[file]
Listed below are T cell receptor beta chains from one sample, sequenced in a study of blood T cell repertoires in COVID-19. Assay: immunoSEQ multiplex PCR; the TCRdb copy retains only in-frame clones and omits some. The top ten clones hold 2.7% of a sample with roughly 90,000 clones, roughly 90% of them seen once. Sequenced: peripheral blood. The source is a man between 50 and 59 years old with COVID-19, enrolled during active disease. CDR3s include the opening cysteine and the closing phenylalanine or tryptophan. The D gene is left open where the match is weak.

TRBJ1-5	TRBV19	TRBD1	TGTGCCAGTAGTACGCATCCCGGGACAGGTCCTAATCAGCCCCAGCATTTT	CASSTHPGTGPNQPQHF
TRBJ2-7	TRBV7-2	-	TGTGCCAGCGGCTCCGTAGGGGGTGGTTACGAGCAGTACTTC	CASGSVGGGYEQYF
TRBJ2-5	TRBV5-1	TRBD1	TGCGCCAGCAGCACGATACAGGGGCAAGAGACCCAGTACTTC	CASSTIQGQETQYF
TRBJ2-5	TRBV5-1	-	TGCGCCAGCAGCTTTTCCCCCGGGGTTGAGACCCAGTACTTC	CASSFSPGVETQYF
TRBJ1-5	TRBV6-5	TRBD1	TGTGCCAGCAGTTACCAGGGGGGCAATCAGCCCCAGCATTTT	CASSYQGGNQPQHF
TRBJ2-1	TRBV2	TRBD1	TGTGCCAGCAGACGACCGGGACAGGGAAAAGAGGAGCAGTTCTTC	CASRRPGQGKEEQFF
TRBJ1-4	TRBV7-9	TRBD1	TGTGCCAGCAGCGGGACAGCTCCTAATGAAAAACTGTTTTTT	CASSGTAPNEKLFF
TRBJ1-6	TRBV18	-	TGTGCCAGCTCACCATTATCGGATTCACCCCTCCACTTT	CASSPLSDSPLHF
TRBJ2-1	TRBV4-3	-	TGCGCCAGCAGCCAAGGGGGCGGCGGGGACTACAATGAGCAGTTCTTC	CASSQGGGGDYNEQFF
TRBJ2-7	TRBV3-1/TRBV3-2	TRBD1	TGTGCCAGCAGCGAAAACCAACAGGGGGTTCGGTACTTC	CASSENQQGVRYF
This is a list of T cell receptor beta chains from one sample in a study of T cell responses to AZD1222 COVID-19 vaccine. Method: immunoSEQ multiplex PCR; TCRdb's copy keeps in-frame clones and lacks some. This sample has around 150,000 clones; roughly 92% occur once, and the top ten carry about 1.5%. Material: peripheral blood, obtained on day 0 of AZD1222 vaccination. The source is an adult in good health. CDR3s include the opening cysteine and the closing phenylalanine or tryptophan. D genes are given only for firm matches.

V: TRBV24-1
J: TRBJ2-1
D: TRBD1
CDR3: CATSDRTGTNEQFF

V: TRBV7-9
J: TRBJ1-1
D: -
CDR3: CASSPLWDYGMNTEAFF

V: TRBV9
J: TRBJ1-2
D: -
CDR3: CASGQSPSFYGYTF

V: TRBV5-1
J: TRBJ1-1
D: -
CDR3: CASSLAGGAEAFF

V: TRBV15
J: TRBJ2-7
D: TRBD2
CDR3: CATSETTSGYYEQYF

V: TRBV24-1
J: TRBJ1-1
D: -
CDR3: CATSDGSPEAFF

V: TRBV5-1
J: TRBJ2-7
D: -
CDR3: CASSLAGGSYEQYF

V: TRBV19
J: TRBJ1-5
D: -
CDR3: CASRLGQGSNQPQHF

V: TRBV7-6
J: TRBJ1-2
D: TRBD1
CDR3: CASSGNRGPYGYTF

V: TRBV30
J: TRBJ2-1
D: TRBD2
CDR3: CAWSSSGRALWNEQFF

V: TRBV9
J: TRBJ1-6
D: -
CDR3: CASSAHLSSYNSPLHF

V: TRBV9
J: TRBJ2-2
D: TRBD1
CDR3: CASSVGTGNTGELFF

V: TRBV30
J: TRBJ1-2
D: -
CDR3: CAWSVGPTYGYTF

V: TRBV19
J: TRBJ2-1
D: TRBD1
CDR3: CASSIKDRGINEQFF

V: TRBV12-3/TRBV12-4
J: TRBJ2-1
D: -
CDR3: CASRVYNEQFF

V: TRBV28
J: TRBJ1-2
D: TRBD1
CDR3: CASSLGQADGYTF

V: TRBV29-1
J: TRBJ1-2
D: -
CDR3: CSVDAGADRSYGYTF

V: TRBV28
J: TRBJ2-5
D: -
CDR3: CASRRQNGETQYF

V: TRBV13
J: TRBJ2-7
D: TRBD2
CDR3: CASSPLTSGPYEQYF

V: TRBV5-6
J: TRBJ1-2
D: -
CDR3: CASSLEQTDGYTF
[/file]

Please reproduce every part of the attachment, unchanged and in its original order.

Listed below are T cell receptor beta chains from one sample, sequenced in a study of blood T cell repertoires in COVID-19. Assay: immunoSEQ multiplex PCR; the TCRdb copy retains only in-frame clones and omits some. The top ten clones hold 2.7% of a sample with roughly 90,000 clones, roughly 90% of them seen once. Sequenced: peripheral blood. The source is a man between 50 and 59 years old with COVID-19, enrolled during active disease. CDR3s include the opening cysteine and the closing phenylalanine or tryptophan. The D gene is left open where the match is weak.

TRBJ1-5	TRBV19	TRBD1	TGTGCCAGTAGTACGCATCCCGGGACAGGTCCTAATCAGCCCCAGCATTTT	CASSTHPGTGPNQPQHF
TRBJ2-7	TRBV7-2	-	TGTGCCAGCGGCTCCGTAGGGGGTGGTTACGAGCAGTACTTC	CASGSVGGGYEQYF
TRBJ2-5	TRBV5-1	TRBD1	TGCGCCAGCAGCACGATACAGGGGCAAGAGACCCAGTACTTC	CASSTIQGQETQYF
TRBJ2-5	TRBV5-1	-	TGCGCCAGCAGCTTTTCCCCCGGGGTTGAGACCCAGTACTTC	CASSFSPGVETQYF
TRBJ1-5	TRBV6-5	TRBD1	TGTGCCAGCAGTTACCAGGGGGGCAATCAGCCCCAGCATTTT	CASSYQGGNQPQHF
TRBJ2-1	TRBV2	TRBD1	TGTGCCAGCAGACGACCGGGACAGGGAAAAGAGGAGCAGTTCTTC	CASRRPGQGKEEQFF
TRBJ1-4	TRBV7-9	TRBD1	TGTGCCAGCAGCGGGACAGCTCCTAATGAAAAACTGTTTTTT	CASSGTAPNEKLFF
TRBJ1-6	TRBV18	-	TGTGCCAGCTCACCATTATCGGATTCACCCCTCCACTTT	CASSPLSDSPLHF
TRBJ2-1	TRBV4-3	-	TGCGCCAGCAGCCAAGGGGGCGGCGGGGACTACAATGAGCAGTTCTTC	CASSQGGGGDYNEQFF
TRBJ2-7	TRBV3-1/TRBV3-2	TRBD1	TGTGCCAGCAGCGAAAACCAACAGGGGGTTCGGTACTTC	CASSENQQGVRYF
This is a list of T cell receptor beta chains from one sample in a study of T cell responses to AZD1222 COVID-19 vaccine. Method: immunoSEQ multiplex PCR; TCRdb's copy keeps in-frame clones and lacks some. This sample has around 150,000 clones; roughly 92% occur once, and the top ten carry about 1.5%. Material: peripheral blood, obtained on day 0 of AZD1222 vaccination. The source is an adult in good health. CDR3s include the opening cysteine and the closing phenylalanine or tryptophan. D genes are given only for firm matches.

V: TRBV24-1
J: TRBJ2-1
D: TRBD1
CDR3: CATSDRTGTNEQFF

V: TRBV7-9
J: TRBJ1-1
D: -
CDR3: CASSPLWDYGMNTEAFF

V: TRBV9
J: TRBJ1-2
D: -
CDR3: CASGQSPSFYGYTF

V: TRBV5-1
J: TRBJ1-1
D: -
CDR3: CASSLAGGAEAFF

V: TRBV15
J: TRBJ2-7
D: TRBD2
CDR3: CATSETTSGYYEQYF

V: TRBV24-1
J: TRBJ1-1
D: -
CDR3: CATSDGSPEAFF

V: TRBV5-1
J: TRBJ2-7
D: -
CDR3: CASSLAGGSYEQYF

V: TRBV19
J: TRBJ1-5
D: -
CDR3: CASRLGQGSNQPQHF

V: TRBV7-6
J: TRBJ1-2
D: TRBD1
CDR3: CASSGNRGPYGYTF

V: TRBV30
J: TRBJ2-1
D: TRBD2
CDR3: CAWSSSGRALWNEQFF

V: TRBV9
J: TRBJ1-6
D: -
CDR3: CASSAHLSSYNSPLHF

V: TRBV9
J: TRBJ2-2
D: TRBD1
CDR3: CASSVGTGNTGELFF

V: TRBV30
J: TRBJ1-2
D: -
CDR3: CAWSVGPTYGYTF

V: TRBV19
J: TRBJ2-1
D: TRBD1
CDR3: CASSIKDRGINEQFF

V: TRBV12-3/TRBV12-4
J: TRBJ2-1
D: -
CDR3: CASRVYNEQFF

V: TRBV28
J: TRBJ1-2
D: TRBD1
CDR3: CASSLGQADGYTF

V: TRBV29-1
J: TRBJ1-2
D: -
CDR3: CSVDAGADRSYGYTF

V: TRBV28
J: TRBJ2-5
D: -
CDR3: CASRRQNGETQYF

V: TRBV13
J: TRBJ2-7
D: TRBD2
CDR3: CASSPLTSGPYEQYF

V: TRBV5-6
J: TRBJ1-2
D: -
CDR3: CASSLEQTDGYTF